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Thailand's Missing Democrats
Reds, Yellows, and the Silent Majority
ELIN BJARNEGÅRD is Assistant Professor at the Department of Government at Uppsala University in Sweden. ERIK MELADER is Senior Research Fellow at the Kroc Institute for International Peace Studies at the University of Notre Dame. Parts of this article build on Bjarnegård’s recent book Gender, Informal Institutions and Political Recruitment (Palgrave Macmillan, 2013). The survey was a joint effort between the East Asian Peace Program at Uppsala University and King Prajadihipok Institute in Thailand.See more by Elin BjarnegårdSee more by Erik Melander
Thailand is once again under military rule, following the coup on May 22. The army claims the move was necessary for restoring order after months of political protest, and that it will now be pushing through political reforms. The coup will be interpreted as a success for the antigovernment protesters who have long demanded that the old government step down and that reforms take place before a new election is held.
The most recent round of political turbulence kicked off earlier this month when Thailand's constitutional court ousted Prime Minister Yingluck Shinawatra on the grounds that, in 2011, she had illegally transferred a senior official from the National Security Council to an inactive post. Less than seven weeks earlier, the constitutional court ruled the last general election, which she had won, invalid because the biggest opposition party, the Democrat Party, had sat it out, and because voting was disrupted in several places by anti-Yingluck activists.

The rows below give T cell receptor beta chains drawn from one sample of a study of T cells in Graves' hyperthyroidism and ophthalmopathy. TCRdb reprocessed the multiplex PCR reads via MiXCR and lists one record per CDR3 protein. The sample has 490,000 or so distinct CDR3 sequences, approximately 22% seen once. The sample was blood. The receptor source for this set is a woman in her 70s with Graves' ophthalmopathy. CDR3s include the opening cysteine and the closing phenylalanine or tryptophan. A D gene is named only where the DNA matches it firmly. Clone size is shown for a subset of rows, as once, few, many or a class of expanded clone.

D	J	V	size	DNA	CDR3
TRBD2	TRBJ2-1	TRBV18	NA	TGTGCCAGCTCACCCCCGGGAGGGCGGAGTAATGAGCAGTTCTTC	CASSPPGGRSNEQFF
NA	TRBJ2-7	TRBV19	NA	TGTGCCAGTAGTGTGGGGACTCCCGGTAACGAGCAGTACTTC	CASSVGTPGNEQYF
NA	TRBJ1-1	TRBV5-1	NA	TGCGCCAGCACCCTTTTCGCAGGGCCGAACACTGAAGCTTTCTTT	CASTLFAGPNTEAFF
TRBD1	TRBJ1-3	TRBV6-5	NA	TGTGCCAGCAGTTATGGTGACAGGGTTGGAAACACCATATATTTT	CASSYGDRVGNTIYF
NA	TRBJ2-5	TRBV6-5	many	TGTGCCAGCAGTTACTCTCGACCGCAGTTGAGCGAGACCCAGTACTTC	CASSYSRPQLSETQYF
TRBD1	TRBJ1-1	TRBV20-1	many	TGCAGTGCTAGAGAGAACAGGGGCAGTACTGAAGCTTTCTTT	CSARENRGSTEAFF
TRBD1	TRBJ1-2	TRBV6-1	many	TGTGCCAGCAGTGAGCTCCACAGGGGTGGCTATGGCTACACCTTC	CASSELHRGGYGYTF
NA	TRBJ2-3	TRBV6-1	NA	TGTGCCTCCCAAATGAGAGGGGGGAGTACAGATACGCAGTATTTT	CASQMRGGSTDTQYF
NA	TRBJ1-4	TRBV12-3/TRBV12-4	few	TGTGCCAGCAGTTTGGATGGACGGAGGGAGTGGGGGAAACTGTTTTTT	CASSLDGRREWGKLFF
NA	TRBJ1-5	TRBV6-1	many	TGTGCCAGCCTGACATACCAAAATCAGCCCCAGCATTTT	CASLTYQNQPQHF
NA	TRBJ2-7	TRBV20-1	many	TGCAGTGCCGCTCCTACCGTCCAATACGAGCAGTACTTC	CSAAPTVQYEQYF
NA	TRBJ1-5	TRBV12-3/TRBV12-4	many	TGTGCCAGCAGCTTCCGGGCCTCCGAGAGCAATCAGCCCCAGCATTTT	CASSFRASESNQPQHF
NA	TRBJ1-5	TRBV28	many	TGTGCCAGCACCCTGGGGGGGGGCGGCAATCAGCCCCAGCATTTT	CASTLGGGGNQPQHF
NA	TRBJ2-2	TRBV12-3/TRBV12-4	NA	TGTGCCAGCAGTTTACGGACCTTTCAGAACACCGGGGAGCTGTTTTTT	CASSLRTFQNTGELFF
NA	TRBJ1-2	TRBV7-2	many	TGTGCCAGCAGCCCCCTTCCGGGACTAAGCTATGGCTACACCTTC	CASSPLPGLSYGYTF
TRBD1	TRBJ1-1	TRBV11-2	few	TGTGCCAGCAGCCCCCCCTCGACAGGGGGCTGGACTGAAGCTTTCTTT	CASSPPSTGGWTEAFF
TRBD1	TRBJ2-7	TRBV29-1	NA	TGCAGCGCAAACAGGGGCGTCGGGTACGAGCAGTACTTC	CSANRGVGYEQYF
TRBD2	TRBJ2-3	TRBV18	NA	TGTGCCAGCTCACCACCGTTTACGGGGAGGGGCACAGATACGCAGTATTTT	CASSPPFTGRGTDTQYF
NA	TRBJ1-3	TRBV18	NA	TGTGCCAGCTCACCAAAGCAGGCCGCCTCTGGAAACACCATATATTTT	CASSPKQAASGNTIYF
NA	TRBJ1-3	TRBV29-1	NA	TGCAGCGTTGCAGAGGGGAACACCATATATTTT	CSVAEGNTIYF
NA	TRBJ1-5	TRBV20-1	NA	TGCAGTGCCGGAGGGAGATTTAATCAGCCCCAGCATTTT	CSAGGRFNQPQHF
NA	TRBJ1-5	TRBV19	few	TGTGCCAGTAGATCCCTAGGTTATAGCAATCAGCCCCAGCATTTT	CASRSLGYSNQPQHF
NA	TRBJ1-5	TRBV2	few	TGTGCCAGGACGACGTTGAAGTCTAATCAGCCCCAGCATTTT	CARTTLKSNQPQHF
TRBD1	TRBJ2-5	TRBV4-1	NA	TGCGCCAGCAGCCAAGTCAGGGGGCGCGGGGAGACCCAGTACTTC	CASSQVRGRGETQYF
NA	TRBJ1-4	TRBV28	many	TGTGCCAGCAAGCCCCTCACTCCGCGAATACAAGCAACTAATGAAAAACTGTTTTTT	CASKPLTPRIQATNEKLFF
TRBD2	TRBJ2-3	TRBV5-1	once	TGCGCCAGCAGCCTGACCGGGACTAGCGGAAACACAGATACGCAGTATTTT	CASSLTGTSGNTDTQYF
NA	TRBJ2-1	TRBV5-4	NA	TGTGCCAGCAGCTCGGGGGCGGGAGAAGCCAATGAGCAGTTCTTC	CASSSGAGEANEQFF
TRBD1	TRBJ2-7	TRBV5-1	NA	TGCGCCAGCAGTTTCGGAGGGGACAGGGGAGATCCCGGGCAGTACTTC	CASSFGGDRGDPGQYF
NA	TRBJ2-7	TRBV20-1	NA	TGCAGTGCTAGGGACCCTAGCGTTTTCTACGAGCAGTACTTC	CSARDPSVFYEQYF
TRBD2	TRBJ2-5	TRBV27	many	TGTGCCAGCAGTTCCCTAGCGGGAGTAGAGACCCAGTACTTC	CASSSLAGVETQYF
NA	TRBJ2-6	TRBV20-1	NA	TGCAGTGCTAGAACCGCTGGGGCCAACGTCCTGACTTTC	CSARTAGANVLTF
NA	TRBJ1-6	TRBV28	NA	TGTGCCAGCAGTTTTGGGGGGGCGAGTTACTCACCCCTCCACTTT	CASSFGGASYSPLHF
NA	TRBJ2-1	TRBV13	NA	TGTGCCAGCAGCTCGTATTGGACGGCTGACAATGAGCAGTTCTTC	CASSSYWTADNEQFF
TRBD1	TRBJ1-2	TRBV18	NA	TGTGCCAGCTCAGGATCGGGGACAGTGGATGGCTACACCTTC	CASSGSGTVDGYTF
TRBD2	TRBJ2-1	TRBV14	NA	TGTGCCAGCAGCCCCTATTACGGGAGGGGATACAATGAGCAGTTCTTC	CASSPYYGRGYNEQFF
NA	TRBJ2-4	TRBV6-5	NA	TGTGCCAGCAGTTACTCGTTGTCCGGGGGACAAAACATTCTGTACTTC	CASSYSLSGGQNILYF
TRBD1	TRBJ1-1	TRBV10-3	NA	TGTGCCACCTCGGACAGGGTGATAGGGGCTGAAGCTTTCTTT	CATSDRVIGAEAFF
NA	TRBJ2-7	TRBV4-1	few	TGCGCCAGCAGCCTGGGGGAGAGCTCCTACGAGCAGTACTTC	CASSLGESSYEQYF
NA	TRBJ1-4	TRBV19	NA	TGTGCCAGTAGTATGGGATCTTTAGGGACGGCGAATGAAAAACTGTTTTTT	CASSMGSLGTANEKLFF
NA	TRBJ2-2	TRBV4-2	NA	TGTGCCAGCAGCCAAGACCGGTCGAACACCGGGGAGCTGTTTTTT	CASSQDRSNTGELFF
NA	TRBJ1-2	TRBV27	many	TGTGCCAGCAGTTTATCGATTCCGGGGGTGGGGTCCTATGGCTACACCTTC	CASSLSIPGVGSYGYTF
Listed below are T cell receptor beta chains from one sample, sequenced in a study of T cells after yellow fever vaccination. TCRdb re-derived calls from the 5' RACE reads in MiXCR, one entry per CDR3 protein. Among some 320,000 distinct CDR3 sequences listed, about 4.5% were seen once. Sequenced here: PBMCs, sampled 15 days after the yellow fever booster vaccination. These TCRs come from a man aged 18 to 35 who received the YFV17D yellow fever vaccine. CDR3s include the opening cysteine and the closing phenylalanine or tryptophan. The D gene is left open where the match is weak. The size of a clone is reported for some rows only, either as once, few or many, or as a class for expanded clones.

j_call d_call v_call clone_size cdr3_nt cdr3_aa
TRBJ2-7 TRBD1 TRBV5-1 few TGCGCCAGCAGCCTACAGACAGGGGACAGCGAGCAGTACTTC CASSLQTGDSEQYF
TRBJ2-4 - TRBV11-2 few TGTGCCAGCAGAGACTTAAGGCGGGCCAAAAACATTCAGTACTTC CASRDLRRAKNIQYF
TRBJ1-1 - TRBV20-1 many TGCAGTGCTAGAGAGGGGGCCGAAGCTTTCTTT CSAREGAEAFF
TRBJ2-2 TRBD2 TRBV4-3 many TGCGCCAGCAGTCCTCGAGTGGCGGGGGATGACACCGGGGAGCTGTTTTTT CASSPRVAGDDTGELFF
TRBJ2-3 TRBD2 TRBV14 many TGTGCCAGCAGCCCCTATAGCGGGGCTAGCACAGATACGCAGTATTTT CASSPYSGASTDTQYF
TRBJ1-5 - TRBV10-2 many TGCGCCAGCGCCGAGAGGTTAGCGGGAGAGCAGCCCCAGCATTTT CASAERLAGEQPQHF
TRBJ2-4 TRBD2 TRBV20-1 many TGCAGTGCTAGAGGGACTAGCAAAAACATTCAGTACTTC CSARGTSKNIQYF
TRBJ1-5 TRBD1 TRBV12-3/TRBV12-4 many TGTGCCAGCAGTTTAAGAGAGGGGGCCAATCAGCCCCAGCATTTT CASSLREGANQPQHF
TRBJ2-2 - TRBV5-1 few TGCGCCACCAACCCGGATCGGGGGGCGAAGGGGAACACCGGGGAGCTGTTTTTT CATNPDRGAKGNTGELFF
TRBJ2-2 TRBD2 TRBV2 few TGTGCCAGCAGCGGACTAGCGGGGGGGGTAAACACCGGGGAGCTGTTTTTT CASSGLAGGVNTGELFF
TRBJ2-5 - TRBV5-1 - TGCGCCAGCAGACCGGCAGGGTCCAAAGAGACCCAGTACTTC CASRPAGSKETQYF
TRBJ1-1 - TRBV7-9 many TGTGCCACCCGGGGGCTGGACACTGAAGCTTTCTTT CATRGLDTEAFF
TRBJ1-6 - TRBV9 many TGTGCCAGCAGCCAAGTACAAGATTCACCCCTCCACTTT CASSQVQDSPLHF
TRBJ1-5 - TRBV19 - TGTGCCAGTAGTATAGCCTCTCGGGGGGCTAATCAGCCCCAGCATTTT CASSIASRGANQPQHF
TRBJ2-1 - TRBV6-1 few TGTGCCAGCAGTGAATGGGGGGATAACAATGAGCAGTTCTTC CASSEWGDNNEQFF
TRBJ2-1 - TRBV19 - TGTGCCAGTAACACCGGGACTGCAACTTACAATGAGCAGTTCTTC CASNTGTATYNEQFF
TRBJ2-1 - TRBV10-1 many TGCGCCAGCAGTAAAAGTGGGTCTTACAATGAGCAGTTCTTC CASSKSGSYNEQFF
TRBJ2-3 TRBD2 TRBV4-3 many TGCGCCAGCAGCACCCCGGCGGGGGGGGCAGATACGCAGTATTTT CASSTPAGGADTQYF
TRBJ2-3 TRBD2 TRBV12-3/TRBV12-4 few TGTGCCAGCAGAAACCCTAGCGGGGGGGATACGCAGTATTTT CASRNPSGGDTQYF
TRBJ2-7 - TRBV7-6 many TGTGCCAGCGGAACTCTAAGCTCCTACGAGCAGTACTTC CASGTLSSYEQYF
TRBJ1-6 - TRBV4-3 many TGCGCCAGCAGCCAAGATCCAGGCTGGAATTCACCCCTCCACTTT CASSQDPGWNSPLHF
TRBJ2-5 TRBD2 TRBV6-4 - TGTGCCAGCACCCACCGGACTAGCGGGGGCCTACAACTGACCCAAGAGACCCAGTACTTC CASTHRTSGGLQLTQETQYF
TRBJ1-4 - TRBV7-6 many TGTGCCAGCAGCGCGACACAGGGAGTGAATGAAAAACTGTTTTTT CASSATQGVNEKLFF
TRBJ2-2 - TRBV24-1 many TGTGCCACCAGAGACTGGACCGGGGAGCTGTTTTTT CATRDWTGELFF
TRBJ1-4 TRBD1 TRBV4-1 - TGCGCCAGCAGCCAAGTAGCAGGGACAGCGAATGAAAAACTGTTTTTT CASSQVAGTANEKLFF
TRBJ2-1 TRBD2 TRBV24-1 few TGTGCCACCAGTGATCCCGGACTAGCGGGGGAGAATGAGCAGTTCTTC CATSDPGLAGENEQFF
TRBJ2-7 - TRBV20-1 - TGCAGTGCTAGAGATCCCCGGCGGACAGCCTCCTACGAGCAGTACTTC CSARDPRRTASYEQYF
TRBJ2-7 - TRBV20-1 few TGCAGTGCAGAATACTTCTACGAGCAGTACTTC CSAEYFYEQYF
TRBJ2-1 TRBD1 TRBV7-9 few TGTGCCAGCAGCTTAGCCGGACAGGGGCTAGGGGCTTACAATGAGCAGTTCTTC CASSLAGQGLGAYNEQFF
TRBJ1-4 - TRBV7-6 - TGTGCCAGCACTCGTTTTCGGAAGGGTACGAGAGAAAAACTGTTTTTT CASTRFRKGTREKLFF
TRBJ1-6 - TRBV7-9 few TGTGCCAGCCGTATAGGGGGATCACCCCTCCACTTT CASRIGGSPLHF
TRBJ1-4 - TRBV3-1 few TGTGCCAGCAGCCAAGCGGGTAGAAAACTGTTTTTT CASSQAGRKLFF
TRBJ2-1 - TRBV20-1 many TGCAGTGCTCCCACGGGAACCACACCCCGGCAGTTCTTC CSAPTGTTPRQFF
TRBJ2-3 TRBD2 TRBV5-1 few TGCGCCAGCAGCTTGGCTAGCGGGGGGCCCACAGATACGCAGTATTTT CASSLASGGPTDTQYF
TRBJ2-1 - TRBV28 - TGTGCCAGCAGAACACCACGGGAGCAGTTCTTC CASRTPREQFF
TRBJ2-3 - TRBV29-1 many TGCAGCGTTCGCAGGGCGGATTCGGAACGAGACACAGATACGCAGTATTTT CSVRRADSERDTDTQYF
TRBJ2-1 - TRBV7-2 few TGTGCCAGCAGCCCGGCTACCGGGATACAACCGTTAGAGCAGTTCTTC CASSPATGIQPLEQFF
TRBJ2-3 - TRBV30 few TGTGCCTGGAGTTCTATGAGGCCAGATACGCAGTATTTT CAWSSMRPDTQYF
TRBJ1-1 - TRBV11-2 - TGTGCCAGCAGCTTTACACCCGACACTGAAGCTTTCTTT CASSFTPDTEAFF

In the days following Yingluck’s removal from office, an umbrella organization of anti-Yingluck protesters called the People’s Democratic Reform Council (PDRC), which overlaps with a broader movement called the Yellow Shirts, has continued to insist that the country is in need of reform -- namely a crackdown on corruption -- before a meaningful election can take place. Yingluck supporters, sometimes called Red Shirts, argue that what Thailand needs, above all, is increased respect for democratic institutions in general and for election results in particular.
Both sides claim that they want to strengthen democracy on behalf of the Thai people, but what do the Thai people want? As new survey data show, it isn’t necessarily what the activists have in mind. Perhaps surprisingly, given Thailand’s years of political turbulence, hard-core yellow and red activists make up a tiny portion of the country’s population, and their understandings of democracy are radically different from each other and from those of the Thai population writ large. In other words, the political unrest seems to be largely spurred by a power struggle between two elite groups rather than the Thai citizenry.